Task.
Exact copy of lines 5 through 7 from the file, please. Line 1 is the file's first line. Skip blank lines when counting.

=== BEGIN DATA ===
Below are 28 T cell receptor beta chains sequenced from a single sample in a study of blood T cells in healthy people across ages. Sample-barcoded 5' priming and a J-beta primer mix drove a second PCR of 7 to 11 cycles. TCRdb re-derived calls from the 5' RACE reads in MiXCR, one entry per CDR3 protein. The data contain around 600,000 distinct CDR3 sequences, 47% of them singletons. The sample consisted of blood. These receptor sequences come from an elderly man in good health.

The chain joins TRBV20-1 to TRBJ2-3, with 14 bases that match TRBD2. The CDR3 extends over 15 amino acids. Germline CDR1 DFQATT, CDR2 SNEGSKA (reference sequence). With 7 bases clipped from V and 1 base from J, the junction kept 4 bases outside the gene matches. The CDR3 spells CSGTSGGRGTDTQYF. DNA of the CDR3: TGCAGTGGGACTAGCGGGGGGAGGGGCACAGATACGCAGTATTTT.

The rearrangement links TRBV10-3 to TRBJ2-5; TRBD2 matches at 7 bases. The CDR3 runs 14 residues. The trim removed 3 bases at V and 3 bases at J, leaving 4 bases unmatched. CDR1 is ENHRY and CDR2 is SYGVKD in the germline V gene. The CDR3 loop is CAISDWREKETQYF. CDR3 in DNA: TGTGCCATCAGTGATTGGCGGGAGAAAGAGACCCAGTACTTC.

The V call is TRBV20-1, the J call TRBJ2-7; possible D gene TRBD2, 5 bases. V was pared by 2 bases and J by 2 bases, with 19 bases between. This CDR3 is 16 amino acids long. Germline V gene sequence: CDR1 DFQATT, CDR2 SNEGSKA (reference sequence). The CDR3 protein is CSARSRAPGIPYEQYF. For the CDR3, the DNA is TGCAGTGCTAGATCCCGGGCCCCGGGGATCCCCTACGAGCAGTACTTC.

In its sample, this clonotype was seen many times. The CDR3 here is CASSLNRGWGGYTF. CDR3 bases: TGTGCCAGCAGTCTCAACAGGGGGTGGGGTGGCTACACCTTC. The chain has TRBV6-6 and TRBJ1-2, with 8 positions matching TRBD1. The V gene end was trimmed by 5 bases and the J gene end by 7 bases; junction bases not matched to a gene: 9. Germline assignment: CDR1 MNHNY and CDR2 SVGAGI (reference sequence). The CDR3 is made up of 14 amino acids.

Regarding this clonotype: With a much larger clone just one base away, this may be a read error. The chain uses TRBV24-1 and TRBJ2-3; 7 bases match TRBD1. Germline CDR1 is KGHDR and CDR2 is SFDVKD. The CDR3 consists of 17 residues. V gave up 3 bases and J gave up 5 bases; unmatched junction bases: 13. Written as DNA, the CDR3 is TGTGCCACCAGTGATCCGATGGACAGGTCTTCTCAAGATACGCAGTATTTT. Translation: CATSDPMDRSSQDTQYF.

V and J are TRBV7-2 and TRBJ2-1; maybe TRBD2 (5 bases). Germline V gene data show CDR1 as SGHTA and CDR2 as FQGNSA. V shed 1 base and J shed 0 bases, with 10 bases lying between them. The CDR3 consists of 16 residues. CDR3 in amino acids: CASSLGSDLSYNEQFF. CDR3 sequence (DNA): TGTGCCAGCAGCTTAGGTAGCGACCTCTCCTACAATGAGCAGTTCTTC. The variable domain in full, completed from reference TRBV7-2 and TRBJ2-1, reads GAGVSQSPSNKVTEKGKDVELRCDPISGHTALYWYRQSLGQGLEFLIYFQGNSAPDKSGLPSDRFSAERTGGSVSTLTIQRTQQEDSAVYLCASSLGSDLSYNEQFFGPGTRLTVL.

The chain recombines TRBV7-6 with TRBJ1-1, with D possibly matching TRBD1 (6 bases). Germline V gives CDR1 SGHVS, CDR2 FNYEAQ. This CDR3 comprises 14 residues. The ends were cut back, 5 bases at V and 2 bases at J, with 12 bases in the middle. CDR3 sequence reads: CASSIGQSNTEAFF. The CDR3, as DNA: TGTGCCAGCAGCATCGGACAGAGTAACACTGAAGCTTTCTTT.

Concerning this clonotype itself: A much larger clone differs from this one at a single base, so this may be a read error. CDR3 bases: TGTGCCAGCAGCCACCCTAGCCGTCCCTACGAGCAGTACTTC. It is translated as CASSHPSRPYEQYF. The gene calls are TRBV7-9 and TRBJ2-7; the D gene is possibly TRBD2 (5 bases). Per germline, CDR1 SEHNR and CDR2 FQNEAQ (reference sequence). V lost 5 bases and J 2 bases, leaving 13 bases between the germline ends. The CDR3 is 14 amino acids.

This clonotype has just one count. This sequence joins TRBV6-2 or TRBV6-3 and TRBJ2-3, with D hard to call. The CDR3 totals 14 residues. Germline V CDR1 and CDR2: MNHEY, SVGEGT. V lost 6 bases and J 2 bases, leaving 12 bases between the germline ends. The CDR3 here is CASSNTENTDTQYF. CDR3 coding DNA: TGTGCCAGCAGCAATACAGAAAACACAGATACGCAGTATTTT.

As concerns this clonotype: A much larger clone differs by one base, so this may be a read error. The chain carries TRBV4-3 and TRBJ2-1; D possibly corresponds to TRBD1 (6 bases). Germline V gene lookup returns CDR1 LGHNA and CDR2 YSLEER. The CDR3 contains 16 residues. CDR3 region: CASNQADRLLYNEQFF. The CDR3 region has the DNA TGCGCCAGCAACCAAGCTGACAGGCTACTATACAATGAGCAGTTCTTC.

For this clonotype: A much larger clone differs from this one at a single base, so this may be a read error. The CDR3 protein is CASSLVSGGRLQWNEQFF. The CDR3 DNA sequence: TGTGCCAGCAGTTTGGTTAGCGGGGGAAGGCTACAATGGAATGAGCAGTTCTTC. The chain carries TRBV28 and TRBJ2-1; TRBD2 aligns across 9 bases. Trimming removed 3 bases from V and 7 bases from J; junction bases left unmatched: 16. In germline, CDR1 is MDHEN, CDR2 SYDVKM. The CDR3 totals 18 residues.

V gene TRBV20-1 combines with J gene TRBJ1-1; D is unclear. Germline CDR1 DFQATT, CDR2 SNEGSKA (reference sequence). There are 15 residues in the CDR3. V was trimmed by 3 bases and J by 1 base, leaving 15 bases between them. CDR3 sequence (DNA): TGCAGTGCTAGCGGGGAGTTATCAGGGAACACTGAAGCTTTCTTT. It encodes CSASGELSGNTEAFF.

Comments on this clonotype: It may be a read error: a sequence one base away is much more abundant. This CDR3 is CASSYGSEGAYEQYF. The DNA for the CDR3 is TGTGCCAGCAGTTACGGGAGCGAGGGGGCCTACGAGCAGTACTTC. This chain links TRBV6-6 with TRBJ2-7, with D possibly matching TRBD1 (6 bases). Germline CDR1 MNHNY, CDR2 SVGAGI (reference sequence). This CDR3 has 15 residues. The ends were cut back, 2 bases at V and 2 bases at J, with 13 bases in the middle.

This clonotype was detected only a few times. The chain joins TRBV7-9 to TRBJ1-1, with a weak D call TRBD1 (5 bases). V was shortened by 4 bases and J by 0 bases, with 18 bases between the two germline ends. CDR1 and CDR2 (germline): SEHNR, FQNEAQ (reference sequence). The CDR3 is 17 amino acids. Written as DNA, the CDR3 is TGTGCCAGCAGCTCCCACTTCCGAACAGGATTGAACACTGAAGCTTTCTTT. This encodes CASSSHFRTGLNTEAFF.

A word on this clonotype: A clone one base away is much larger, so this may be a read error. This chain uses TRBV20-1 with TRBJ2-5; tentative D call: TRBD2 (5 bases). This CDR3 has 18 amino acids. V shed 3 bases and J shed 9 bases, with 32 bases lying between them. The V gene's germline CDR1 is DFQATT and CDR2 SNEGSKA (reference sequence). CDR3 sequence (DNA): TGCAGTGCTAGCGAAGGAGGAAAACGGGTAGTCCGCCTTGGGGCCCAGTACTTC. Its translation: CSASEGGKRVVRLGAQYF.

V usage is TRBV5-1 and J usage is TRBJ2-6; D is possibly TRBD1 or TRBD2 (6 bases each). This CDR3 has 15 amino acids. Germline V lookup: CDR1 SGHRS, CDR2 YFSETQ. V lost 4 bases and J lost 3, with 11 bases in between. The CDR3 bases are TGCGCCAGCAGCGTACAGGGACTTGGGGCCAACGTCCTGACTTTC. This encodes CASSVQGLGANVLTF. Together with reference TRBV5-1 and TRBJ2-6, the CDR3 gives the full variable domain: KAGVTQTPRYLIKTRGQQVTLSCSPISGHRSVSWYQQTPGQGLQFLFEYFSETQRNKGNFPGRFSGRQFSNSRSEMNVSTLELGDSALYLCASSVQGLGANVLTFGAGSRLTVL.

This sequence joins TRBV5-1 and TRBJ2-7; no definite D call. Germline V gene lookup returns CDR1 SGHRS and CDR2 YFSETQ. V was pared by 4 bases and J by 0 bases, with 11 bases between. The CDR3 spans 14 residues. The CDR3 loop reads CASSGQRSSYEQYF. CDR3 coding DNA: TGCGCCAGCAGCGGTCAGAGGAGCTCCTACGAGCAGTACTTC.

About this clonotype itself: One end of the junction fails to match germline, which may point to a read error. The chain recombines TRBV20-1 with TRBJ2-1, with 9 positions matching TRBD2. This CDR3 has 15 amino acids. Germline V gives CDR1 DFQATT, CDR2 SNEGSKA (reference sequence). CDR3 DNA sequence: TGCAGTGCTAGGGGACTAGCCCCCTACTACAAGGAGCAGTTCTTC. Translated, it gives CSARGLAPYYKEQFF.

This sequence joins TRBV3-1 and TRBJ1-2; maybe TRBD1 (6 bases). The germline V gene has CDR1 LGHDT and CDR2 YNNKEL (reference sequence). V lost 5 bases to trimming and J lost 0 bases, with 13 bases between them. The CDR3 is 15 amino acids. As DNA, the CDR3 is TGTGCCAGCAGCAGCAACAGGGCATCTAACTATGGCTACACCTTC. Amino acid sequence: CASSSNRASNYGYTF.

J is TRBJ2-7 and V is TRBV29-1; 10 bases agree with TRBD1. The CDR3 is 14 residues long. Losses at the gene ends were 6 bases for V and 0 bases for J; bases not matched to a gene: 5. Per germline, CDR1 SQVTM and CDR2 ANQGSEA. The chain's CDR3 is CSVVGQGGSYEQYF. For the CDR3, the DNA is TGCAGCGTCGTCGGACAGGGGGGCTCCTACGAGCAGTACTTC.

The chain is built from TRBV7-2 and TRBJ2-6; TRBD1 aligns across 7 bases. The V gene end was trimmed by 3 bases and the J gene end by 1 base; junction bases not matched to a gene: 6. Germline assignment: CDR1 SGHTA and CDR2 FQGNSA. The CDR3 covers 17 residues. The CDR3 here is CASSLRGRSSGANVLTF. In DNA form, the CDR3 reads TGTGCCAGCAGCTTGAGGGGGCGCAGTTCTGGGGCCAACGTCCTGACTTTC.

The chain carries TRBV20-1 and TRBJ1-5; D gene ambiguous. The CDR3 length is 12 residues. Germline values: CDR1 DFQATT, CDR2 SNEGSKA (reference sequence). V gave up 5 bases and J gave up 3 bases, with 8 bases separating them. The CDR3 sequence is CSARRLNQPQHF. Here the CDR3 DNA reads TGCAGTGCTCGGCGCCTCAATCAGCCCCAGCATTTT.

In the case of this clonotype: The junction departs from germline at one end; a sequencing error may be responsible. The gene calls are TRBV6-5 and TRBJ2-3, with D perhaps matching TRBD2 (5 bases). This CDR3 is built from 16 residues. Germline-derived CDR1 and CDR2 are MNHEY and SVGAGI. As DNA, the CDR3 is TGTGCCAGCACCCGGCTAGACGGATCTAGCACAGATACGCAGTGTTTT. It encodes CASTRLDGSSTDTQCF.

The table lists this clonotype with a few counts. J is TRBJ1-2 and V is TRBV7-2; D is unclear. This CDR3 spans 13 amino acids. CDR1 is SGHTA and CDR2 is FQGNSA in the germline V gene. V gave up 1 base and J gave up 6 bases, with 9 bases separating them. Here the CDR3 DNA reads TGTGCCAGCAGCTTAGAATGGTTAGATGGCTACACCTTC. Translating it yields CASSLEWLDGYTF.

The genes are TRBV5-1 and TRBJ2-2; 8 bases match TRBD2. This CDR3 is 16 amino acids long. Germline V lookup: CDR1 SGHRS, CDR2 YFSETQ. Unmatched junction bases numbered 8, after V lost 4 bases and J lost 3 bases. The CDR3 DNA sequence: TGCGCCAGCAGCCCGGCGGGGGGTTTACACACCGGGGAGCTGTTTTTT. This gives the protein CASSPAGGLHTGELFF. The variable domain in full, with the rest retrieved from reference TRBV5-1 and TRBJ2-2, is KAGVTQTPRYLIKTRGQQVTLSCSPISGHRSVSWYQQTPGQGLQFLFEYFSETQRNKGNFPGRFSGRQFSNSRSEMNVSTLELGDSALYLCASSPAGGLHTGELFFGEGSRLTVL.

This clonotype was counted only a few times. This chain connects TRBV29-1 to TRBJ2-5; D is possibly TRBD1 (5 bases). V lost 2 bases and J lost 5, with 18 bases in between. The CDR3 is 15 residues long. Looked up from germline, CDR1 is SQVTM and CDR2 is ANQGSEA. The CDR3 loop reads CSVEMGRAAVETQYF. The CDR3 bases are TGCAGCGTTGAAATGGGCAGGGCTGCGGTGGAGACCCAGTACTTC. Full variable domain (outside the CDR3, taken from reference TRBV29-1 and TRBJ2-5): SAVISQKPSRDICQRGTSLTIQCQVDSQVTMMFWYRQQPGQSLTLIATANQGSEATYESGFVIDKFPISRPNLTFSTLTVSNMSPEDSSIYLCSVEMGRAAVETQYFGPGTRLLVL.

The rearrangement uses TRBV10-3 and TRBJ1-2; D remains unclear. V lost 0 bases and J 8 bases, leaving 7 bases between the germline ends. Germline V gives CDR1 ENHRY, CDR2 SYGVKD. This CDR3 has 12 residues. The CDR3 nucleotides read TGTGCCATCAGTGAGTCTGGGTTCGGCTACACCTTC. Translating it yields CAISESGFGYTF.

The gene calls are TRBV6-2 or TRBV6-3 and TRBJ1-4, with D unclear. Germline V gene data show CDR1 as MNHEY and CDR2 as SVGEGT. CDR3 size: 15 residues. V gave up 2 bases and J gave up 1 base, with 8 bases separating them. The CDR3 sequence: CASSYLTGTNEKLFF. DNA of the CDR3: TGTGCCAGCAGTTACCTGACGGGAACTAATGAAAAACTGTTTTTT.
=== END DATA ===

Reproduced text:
In its sample, this clonotype was seen many times. The CDR3 here is CASSLNRGWGGYTF. CDR3 bases: TGTGCCAGCAGTCTCAACAGGGGGTGGGGTGGCTACACCTTC. The chain has TRBV6-6 and TRBJ1-2, with 8 positions matching TRBD1. The V gene end was trimmed by 5 bases and the J gene end by 7 bases; junction bases not matched to a gene: 9. Germline assignment: CDR1 MNHNY and CDR2 SVGAGI (reference sequence). The CDR3 is made up of 14 amino acids.

Regarding this clonotype: With a much larger clone just one base away, this may be a read error. The chain uses TRBV24-1 and TRBJ2-3; 7 bases match TRBD1. Germline CDR1 is KGHDR and CDR2 is SFDVKD. The CDR3 consists of 17 residues. V gave up 3 bases and J gave up 5 bases; unmatched junction bases: 13. Written as DNA, the CDR3 is TGTGCCACCAGTGATCCGATGGACAGGTCTTCTCAAGATACGCAGTATTTT. Translation: CATSDPMDRSSQDTQYF.

V and J are TRBV7-2 and TRBJ2-1; maybe TRBD2 (5 bases). Germline V gene data show CDR1 as SGHTA and CDR2 as FQGNSA. V shed 1 base and J shed 0 bases, with 10 bases lying between them. The CDR3 consists of 16 residues. CDR3 in amino acids: CASSLGSDLSYNEQFF. CDR3 sequence (DNA): TGTGCCAGCAGCTTAGGTAGCGACCTCTCCTACAATGAGCAGTTCTTC. The variable domain in full, completed from reference TRBV7-2 and TRBJ2-1, reads GAGVSQSPSNKVTEKGKDVELRCDPISGHTALYWYRQSLGQGLEFLIYFQGNSAPDKSGLPSDRFSAERTGGSVSTLTIQRTQQEDSAVYLCASSLGSDLSYNEQFFGPGTRLTVL.